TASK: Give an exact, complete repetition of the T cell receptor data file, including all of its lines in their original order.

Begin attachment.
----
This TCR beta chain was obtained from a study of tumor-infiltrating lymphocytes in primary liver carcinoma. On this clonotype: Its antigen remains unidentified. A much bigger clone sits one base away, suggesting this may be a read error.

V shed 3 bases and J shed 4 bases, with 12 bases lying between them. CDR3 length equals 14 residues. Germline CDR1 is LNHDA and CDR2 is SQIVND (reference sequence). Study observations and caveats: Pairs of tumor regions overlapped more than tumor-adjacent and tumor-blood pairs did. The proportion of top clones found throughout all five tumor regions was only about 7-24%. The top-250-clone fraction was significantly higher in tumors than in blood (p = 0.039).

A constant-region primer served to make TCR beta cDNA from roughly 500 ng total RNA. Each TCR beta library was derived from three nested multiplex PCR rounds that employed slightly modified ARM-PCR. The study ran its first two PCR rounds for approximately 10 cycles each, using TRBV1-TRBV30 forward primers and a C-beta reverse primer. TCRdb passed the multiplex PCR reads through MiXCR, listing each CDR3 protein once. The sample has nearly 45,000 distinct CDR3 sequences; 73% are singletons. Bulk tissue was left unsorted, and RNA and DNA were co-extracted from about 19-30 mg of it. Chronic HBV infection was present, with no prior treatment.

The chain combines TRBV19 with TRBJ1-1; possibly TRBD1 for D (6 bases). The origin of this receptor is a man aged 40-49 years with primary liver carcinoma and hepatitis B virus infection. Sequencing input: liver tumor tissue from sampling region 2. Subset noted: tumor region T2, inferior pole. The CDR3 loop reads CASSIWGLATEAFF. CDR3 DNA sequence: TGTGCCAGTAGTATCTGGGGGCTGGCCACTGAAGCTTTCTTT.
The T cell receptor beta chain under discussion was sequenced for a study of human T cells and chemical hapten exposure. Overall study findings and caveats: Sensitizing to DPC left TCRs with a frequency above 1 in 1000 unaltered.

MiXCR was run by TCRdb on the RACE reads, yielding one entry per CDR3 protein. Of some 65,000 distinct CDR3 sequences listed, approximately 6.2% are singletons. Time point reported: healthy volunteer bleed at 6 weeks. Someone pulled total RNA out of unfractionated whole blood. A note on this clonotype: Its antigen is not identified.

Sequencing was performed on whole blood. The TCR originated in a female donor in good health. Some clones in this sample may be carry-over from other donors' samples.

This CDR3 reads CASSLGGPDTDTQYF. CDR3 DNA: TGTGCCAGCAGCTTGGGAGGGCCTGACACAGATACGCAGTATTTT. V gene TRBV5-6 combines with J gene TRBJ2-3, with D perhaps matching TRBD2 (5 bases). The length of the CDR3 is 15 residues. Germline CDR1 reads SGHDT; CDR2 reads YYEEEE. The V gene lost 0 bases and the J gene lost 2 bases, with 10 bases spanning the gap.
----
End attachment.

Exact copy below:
This TCR beta chain was obtained from a study of tumor-infiltrating lymphocytes in primary liver carcinoma. On this clonotype: Its antigen remains unidentified. A much bigger clone sits one base away, suggesting this may be a read error.

V shed 3 bases and J shed 4 bases, with 12 bases lying between them. CDR3 length equals 14 residues. Germline CDR1 is LNHDA and CDR2 is SQIVND (reference sequence). Study observations and caveats: Pairs of tumor regions overlapped more than tumor-adjacent and tumor-blood pairs did. The proportion of top clones found throughout all five tumor regions was only about 7-24%. The top-250-clone fraction was significantly higher in tumors than in blood (p = 0.039).

A constant-region primer served to make TCR beta cDNA from roughly 500 ng total RNA. Each TCR beta library was derived from three nested multiplex PCR rounds that employed slightly modified ARM-PCR. The study ran its first two PCR rounds for approximately 10 cycles each, using TRBV1-TRBV30 forward primers and a C-beta reverse primer. TCRdb passed the multiplex PCR reads through MiXCR, listing each CDR3 protein once. The sample has nearly 45,000 distinct CDR3 sequences; 73% are singletons. Bulk tissue was left unsorted, and RNA and DNA were co-extracted from about 19-30 mg of it. Chronic HBV infection was present, with no prior treatment.

The chain combines TRBV19 with TRBJ1-1; possibly TRBD1 for D (6 bases). The origin of this receptor is a man aged 40-49 years with primary liver carcinoma and hepatitis B virus infection. Sequencing input: liver tumor tissue from sampling region 2. Subset noted: tumor region T2, inferior pole. The CDR3 loop reads CASSIWGLATEAFF. CDR3 DNA sequence: TGTGCCAGTAGTATCTGGGGGCTGGCCACTGAAGCTTTCTTT.
The T cell receptor beta chain under discussion was sequenced for a study of human T cells and chemical hapten exposure. Overall study findings and caveats: Sensitizing to DPC left TCRs with a frequency above 1 in 1000 unaltered.

MiXCR was run by TCRdb on the RACE reads, yielding one entry per CDR3 protein. Of some 65,000 distinct CDR3 sequences listed, approximately 6.2% are singletons. Time point reported: healthy volunteer bleed at 6 weeks. Someone pulled total RNA out of unfractionated whole blood. A note on this clonotype: Its antigen is not identified.

Sequencing was performed on whole blood. The TCR originated in a female donor in good health. Some clones in this sample may be carry-over from other donors' samples.

This CDR3 reads CASSLGGPDTDTQYF. CDR3 DNA: TGTGCCAGCAGCTTGGGAGGGCCTGACACAGATACGCAGTATTTT. V gene TRBV5-6 combines with J gene TRBJ2-3, with D perhaps matching TRBD2 (5 bases). The length of the CDR3 is 15 residues. Germline CDR1 reads SGHDT; CDR2 reads YYEEEE. The V gene lost 0 bases and the J gene lost 2 bases, with 10 bases spanning the gap.